The New Image Project - Reducing Student Suspensions
The Reality of Suspensions
ISS (In School Suspension) and OSS (Out of school suspension) are temporary solutions to the problem of student misbehavior. While the teacher is relieved of a student or students for a day or days and feels able to teach the “students who want to learn”, the problem student returns more frustrated and angrier than when he or she was suspended. Especially when students feel that they have been unfairly suspended, it only increases their anger and potential for “defiant” behavior. Students who receive multiple suspensions become frustrated, and begin to feel a sense of helplessness and powerlessness within the school setting. ISS and OSS have profoundly negative effects upon the student’s academic performance and belief in the power of education.
Research (Mendez, 2003; Mendez and Knoff, 2003) shows that:
Suspension does not decrease inappropriate behavior.
Suspension is not a deterrent to either suspended or non-suspended students.
Suspension is pervasive. For some African American students, suspension begins as early as kindergarten and continues through high school.
Suspension leads to repeated suspensions.
Suspension is negatively related to academic achievement.
The most damaging aspect of multiple suspensions is that it puts students at risk for academic failure, dropping out, and delinquency. When students miss instructional time for a day or more, they enter the “academic/discipline” cycle of failure; a natural result of missing direct instruction and classroom activities. With each discipline event and subsequent suspension, the student’s chances of catching up and performing adequately in class are diminished. This cycle of academic/discipline failure will continue unless intervention occurs.
A Persistent Problem
The most recent data (2014) regarding school discipline reveals that the racial discipline gap continues to increase rather than close. Evidence also indicates that most in-school (ISS) and out-of-school (OSS) suspensions are not the result of serious offenses but minor infractions. Finding a way to assist students to avoid engaging in behaviors that lead to minor infractions is crucial.
The New Image Project has a success rate of 82.35% in decreasing student suspensions and referrals through its focus on assisting students with multiple suspensions to learn how to develop self-control, manage emotions, and not respond to “emotional triggers”. The Lessons in Courage and Character Curriculum promotes the development of beliefs, values, attributes, and pro-social skills associated with good character. Students develop seven core skills necessary for self-control and taking responsibility for their own behavior: self-awareness; self-definition; self-determination; self-direction; self-discipline; self-development; and self-reliance.
The New Image Project promotes the development of:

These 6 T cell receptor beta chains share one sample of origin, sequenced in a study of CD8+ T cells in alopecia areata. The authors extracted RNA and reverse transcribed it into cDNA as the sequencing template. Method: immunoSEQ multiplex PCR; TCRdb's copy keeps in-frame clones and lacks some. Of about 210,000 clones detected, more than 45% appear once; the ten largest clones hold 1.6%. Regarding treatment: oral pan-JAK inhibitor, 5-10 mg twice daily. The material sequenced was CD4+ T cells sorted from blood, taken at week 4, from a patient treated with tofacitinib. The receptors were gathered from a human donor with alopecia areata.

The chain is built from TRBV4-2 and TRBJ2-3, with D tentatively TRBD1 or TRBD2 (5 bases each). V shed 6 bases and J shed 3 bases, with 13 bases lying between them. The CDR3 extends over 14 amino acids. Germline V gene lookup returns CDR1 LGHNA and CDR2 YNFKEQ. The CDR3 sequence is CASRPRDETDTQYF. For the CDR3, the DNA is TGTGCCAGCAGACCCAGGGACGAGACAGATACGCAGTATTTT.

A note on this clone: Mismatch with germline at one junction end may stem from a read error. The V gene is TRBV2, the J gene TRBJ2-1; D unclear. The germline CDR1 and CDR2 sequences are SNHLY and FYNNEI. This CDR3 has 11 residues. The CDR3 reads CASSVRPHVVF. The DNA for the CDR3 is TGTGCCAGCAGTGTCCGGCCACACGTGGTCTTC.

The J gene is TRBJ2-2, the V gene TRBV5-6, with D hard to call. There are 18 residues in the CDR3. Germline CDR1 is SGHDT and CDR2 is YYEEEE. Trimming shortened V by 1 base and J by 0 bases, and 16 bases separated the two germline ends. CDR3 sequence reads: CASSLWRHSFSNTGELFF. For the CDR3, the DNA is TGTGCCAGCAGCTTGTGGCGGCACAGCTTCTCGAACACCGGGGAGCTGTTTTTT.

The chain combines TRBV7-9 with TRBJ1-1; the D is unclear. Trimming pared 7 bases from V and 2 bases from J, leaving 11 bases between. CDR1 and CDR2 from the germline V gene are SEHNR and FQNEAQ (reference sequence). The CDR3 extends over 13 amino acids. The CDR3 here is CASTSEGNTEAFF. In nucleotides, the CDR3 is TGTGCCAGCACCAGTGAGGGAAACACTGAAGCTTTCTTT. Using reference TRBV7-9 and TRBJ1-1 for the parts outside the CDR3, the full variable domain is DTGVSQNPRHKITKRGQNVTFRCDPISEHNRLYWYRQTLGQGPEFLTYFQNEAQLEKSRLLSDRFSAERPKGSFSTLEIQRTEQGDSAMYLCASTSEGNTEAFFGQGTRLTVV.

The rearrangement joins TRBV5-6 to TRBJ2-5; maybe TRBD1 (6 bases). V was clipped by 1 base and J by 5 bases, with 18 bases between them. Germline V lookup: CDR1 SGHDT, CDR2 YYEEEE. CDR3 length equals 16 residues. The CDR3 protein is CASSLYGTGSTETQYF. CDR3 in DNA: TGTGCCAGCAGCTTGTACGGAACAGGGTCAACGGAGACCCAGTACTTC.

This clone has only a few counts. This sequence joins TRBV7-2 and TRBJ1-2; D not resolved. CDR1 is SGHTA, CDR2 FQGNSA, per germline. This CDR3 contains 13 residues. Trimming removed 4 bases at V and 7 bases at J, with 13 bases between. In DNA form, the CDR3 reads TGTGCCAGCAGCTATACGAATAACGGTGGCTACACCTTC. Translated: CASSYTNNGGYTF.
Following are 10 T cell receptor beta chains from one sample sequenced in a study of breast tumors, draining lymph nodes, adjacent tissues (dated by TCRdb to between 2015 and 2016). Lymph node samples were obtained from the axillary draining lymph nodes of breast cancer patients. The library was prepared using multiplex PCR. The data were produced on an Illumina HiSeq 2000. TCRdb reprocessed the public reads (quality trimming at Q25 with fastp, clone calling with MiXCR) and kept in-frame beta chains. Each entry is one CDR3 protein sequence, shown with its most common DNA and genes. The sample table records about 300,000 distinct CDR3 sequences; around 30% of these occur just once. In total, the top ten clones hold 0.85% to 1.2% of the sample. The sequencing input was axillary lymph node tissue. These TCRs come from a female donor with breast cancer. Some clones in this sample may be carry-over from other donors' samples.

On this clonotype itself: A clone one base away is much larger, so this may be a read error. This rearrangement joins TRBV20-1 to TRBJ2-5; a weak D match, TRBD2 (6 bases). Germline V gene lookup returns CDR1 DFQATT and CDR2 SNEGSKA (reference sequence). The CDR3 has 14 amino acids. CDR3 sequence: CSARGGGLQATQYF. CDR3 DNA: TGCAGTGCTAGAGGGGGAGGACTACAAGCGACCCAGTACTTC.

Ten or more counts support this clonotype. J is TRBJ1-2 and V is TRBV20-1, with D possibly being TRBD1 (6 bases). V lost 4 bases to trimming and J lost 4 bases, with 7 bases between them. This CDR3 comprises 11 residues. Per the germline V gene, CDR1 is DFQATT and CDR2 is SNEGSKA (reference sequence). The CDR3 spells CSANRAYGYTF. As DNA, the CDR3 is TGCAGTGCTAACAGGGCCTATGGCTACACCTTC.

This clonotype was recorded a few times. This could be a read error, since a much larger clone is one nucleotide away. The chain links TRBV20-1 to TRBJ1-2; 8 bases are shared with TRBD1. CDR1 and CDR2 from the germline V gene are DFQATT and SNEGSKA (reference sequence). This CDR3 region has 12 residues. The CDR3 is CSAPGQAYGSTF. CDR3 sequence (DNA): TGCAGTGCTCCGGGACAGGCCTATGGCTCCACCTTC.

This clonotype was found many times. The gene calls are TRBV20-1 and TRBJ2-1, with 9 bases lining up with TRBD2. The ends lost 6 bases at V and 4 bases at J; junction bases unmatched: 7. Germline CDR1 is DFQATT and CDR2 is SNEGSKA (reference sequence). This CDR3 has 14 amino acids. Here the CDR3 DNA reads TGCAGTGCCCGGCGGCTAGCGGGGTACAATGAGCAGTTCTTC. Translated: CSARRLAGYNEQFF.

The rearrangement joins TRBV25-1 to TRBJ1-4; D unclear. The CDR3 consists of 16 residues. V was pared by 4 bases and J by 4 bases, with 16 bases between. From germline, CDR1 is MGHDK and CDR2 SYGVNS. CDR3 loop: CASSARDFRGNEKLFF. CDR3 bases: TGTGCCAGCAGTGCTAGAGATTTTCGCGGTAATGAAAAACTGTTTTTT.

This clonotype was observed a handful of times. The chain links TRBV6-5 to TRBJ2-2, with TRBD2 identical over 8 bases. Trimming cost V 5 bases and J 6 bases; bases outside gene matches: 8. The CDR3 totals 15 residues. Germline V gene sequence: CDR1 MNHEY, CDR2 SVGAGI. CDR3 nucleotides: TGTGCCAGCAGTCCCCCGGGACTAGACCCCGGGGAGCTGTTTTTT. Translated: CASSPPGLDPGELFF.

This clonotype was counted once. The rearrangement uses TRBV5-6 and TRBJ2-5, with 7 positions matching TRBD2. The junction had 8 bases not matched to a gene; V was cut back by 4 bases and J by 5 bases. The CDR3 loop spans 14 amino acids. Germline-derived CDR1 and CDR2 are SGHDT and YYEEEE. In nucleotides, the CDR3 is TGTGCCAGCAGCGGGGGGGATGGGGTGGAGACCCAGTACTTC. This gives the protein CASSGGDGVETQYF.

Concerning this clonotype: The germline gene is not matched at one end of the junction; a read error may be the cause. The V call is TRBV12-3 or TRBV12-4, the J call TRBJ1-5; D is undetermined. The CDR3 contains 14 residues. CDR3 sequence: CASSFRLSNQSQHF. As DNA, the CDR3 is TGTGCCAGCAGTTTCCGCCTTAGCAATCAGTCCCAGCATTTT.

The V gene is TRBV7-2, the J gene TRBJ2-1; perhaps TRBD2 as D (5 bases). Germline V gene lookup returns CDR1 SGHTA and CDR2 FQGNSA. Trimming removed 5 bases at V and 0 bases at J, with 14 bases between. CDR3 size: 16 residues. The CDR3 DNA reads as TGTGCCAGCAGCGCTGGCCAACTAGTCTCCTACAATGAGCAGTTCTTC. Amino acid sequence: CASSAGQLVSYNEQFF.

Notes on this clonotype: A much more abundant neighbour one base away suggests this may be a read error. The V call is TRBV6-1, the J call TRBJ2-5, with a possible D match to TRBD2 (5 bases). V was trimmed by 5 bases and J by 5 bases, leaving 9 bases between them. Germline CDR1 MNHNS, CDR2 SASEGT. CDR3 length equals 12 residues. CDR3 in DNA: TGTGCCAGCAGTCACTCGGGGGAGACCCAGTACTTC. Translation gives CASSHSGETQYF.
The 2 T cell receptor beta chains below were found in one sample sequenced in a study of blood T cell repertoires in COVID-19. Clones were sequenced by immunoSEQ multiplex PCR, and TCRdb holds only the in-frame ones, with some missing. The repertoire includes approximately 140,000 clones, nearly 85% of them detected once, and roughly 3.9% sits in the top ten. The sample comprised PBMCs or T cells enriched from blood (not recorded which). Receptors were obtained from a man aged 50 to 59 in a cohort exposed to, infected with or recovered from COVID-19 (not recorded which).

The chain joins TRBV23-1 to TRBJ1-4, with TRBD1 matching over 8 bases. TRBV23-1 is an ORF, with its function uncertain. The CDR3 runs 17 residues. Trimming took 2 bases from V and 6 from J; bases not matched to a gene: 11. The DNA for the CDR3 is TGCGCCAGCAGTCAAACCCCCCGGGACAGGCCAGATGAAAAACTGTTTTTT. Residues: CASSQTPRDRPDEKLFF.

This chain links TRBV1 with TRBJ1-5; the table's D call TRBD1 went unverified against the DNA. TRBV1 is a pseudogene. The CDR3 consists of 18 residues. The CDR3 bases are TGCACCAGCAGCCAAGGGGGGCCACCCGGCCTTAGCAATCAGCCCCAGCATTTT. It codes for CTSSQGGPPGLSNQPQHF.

Pro-social attitudes and skills that lessen the possibility of referrals and suspensions.
Historical narrative and storytelling are used to assist students in learning attitudes and skills that lead to the development of an academic identity. Through the story of Obi, an enslaved young man and his friends who escape from slavery and find refuge among the Seminoles of Florida, students develop the skills necessary to take responsibility for their behavior.
The New Image Project consists of three components:
1) Readings from Obi: Seminole Maroon Freedom Fighter (the story of Obi and his flight to freedom);
2) The Lessons in Courage and Character curriculum that contains discussion questions and activities related to the readings, personal growth, and character development;
3) Individual and group projects (i.e., establishing a Maroon garden, foraging for native plants and edible foods, conducting research, writing, artistic, and craft activities.
The target populations for the New Image Project are middle school students of color (particularly, African American, Hispanic/Latino) who are struggling socially and academically in the school environment. Students with multiple suspensions (ISS and/or OSS) and who maintain less than a 2.0 grade point average are eligible for the program. Students are selected for inclusion in the program based upon referrals of teachers, counselors, and administrators. Teachers, counselors, and administrators responsible for discipline issues can be trained to implement the program. It is also recommended that when possible, high school students meeting the criteria established by the project director/coordinator be trained as mentors/facilitators for the project.
The New Image Project
Engage in positive peer group interactions,
Learn untold history,
Explore new experiences,
Engage in community service projects,
Develop leadership skills,
Gain entrepreneurial knowledge,
Discover/develop personal gifts/talents
Learn and practice skills in decision-making, goal-setting, and problem-solving.
The New Image Project Set $149.95
Includes ten (10) copies of Obi: Seminole Maroon Freedom Fighter, Facilitator Guide for Lessons in Courage and Character
The New Image Project Set and Obi: Seminole Maroon Adventure Game Set $199.95
Obi: Seminole Maroon Adventure Game Set
Game 1: Escape the Plantation $29.99
Game 2: Surviving the Swamp $29.99
Game 3: Founding Ogun Town $29.99
Set of all 3: $75.00
Other Training Resources:
*New Image Project Facilitator Training
*Lessons In Courage and Character
*A Foundation For Academic Excellence
*Creating Optimum Learning Environments for Students in Poverty
*Culturally Responsive Pedagogy
*Rethinking School Discipline
*Developing Into Womanhood: Tasks and Skills for Females of Color
*The Youth Empowerment System
*Cost of one day facilitator training: $2500 + expenses
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